Basil was the son of Romanus II and Theophano and was crowned co-emperor with his brother Constantine. His sister was Anna Porphyrogenita who married Vladimir the Great of the Kievan Rus state (Russia). Vladimir converted his people to Greek Orthodox Christianity and helped Basil defeat the rebelling factions of aristocrats that engulfed Byzantium into civil war.
His nice Theophano married Otto II and brought Greek culture and civilization to the Carolingian German court and most importantly introduced the fork.
The Macedonian Renaissance was taking affect, seeing the rise of classical scholarship, being assimilated into Christian artwork, and the study of ancient philosophy. The studies of these would greatly expand the library of the University of Constantinople, assisted by the enlargement projects by the emperors, establishing itself as the main source of learning for its day once again. The treasury was full by the death of Basil.
We finished the lecture by rounding it off with the very important Empresses Zoe and Theodora. They were Basil’s nieces and daughters of his brother Constantine VII Porphyrogenitos. We also mentioned the court historian of the Era Michael Psellos. Psellos was a key philosopher of the Byzantine Empire who was also a courtier, historian, and monk, and his works betrayed a dazzling engagement with philosophy, theology, history, and science.
Mr. Chrissochos explained how this era inspired him to write his Rock Opera “Anna and Vladimir: The love that ROCKED the world.” A musical that details the marriage of Anna Porphyrogenita and Vladimir the Great. He also mentioned the new concert series he was preparing for May 8-10th and 15-17th at the Archdiocesan Hellenic Cultural Center celebrating “The Legend of Alexander the Great.” The show is promoting Greece’s Macedonian history through antiquity and Byzantium via the legends and tales of Alexander the Great. Prophecies from the Bible, Medieval legends and the History behind one of the world’s greatest rulers is told through music and multimedia projections.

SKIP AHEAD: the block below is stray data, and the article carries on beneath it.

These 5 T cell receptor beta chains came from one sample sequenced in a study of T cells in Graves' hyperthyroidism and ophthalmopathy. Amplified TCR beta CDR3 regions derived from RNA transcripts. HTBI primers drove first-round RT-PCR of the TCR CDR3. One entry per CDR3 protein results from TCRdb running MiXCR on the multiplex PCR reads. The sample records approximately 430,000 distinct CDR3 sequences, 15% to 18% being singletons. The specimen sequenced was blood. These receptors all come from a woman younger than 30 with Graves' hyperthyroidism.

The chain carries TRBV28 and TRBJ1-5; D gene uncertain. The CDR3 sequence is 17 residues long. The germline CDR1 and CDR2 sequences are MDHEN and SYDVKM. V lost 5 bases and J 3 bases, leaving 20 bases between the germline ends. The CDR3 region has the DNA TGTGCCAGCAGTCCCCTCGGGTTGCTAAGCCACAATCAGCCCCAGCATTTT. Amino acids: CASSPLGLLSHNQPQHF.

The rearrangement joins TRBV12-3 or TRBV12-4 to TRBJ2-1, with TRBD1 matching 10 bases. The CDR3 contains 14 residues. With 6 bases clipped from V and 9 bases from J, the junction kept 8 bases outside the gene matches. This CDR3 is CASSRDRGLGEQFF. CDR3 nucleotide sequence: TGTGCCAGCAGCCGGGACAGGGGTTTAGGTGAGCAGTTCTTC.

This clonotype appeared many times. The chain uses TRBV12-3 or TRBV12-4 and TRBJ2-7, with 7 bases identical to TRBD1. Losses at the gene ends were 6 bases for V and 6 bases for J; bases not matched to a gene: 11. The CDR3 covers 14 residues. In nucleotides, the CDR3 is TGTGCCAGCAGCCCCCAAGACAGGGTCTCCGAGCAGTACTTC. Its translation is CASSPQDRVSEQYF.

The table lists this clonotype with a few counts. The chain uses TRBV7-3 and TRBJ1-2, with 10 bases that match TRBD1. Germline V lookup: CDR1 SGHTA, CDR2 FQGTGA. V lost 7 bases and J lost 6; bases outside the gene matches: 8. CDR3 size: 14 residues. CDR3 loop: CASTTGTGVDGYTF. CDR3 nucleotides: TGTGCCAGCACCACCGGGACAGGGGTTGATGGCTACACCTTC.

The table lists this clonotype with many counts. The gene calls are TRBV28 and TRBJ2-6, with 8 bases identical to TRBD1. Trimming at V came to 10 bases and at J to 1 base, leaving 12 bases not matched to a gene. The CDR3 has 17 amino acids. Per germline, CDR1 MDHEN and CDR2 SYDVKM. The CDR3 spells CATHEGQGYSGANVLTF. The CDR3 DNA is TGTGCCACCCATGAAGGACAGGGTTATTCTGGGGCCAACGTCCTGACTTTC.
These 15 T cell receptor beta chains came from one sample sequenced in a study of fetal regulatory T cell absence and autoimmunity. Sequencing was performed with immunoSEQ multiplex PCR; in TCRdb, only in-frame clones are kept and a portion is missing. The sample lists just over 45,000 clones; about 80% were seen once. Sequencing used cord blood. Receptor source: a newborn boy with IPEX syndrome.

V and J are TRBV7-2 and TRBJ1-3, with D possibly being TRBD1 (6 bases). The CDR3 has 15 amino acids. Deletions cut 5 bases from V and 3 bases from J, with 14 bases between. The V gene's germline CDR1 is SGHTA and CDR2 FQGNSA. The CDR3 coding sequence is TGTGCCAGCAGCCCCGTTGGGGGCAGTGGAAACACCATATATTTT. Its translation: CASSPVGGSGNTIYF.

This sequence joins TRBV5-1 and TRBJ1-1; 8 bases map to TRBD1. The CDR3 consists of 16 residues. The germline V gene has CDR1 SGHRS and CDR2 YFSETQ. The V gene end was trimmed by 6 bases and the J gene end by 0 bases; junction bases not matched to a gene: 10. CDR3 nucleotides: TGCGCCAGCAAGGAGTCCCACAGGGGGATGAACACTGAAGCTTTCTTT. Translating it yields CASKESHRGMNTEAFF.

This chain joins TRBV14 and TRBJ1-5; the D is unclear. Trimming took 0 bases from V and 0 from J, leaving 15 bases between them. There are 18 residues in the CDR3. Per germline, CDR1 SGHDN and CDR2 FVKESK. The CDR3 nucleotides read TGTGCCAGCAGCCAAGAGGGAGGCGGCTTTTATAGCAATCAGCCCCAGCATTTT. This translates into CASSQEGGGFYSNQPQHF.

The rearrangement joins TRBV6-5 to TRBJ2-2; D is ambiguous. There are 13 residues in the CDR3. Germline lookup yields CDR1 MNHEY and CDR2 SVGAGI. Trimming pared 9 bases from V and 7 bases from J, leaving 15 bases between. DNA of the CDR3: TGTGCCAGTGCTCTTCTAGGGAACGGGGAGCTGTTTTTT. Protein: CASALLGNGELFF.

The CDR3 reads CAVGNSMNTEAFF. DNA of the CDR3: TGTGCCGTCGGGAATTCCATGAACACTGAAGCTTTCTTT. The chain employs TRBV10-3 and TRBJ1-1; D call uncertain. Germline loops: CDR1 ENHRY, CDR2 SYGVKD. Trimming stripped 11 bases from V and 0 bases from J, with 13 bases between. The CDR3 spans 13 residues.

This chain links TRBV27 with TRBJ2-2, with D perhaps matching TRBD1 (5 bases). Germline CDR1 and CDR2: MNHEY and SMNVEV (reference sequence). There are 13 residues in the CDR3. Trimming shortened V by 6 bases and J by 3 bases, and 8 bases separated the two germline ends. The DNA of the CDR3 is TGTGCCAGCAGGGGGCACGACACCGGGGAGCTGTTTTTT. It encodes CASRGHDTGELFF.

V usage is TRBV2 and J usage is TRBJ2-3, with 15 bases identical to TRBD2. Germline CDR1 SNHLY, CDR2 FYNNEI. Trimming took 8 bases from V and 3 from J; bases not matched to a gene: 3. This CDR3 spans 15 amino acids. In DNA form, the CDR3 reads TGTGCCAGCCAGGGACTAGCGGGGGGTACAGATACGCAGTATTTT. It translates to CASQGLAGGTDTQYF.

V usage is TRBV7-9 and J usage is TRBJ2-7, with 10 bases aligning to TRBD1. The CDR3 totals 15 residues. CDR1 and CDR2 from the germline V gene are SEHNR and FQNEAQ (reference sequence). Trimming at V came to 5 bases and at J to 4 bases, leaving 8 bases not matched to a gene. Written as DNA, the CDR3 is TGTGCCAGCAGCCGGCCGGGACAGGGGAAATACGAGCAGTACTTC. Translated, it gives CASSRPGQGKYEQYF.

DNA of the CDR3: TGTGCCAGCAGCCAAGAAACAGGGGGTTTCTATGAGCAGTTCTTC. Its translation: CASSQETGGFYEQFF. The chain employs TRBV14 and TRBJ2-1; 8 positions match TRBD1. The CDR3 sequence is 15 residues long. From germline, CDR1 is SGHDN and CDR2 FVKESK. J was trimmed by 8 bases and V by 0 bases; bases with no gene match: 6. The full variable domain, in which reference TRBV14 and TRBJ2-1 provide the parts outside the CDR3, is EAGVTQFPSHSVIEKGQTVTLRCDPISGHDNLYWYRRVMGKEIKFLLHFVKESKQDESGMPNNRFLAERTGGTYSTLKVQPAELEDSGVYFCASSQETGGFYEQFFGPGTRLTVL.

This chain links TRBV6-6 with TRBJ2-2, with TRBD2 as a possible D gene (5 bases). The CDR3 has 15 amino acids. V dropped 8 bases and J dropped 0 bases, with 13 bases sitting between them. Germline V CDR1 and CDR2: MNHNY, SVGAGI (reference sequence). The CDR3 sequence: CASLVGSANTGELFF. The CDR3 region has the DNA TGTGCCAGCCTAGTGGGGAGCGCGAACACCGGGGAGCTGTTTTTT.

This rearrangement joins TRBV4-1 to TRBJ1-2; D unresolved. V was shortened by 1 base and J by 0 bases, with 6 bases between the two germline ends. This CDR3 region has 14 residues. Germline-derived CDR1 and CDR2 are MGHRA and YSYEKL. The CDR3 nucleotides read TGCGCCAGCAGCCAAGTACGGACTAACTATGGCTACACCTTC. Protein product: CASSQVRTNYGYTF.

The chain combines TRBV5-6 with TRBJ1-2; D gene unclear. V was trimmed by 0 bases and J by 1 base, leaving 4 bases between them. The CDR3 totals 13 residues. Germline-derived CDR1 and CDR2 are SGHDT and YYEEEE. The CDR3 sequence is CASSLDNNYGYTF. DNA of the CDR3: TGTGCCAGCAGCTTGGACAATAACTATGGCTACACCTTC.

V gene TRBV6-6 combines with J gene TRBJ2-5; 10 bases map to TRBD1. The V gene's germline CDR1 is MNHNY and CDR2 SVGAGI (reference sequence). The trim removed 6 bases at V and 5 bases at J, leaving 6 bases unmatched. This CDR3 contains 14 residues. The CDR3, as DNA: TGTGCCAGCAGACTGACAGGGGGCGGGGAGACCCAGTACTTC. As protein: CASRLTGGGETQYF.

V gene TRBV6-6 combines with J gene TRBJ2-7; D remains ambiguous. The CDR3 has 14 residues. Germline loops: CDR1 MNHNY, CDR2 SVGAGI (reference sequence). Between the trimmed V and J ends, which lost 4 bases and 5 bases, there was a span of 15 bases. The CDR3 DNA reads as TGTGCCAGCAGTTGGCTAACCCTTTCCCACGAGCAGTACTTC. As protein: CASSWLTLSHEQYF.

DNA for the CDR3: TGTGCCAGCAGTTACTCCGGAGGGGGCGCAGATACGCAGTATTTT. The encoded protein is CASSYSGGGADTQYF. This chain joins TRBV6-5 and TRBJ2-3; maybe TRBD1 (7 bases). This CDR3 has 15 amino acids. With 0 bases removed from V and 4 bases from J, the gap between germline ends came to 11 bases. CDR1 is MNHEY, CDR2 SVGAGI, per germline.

What exactly is the story? The show is based on the Alexander Romance which is a collection of medieval Byzantine tales that re-imagine Alexander the Great as a great Byzantine emperor. There are also the Prophecies of the Prophet Daniel that describe the coming of Alexander in the Old Testament as well. All this plus the historical Alexander will make for a great experience for the listener. These shows were unfortunately cancelled due to Covid-19 pandemic and will be re-scheduled hopefully next year. 
Here is my published online lecture:
The Macedonian Dynasty of Byzantine Greece, 862-1057 AD
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Lecture link from Anamnisis // Αναμνήσεις για την Βηζαντινη Μακεδονική Δυναστεία: